In June, the rating agency raised Philadelphia's bond rating to A-minus, the first time in more than 30 years that the city had been rated in the A category by all three major rating agencies. In 1990, the city's bonds were considered speculative investments.
The latest jump comes as Standard & Poor's has been applying new standards and methods for rating municipal bond issuers.
The agency predicted that about 30 percent of its ratings would increase and 10 percent would drop as a result of the changes. The rest of the ratings will remain the same, unaffected by the new standards, the agency said.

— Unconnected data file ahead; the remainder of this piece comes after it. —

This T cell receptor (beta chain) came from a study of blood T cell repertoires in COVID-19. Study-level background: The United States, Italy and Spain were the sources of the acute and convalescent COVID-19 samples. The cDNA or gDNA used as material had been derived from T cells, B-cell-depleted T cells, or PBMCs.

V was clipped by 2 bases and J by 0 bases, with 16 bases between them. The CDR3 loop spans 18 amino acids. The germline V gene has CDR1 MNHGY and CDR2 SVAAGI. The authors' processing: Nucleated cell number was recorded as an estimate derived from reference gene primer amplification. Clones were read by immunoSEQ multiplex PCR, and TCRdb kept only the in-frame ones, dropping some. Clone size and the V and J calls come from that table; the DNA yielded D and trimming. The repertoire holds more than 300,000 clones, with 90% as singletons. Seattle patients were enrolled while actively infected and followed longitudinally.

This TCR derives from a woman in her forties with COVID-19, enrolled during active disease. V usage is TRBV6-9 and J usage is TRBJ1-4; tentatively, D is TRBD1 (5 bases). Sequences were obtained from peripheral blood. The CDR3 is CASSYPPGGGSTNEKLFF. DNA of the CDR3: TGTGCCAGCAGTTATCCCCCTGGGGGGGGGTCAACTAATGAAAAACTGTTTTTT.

Ratings were raised for a number of other Pennsylvania locations Monday - Castle Shannon Borough in Western Pennsylvania also received a two-notch increase.
In a report last week, Standard & Poor's also predicted that "local government credit quality should continue to strengthen in 2014 as housing market gains gradually become reflected in their finances."
City Treasurer Nancy Winkler said the administration had "worked hard to stabilize the city's finances" and withstand financial challenges.
She said work remained to better fund the municipal pension system and increase its fund balance.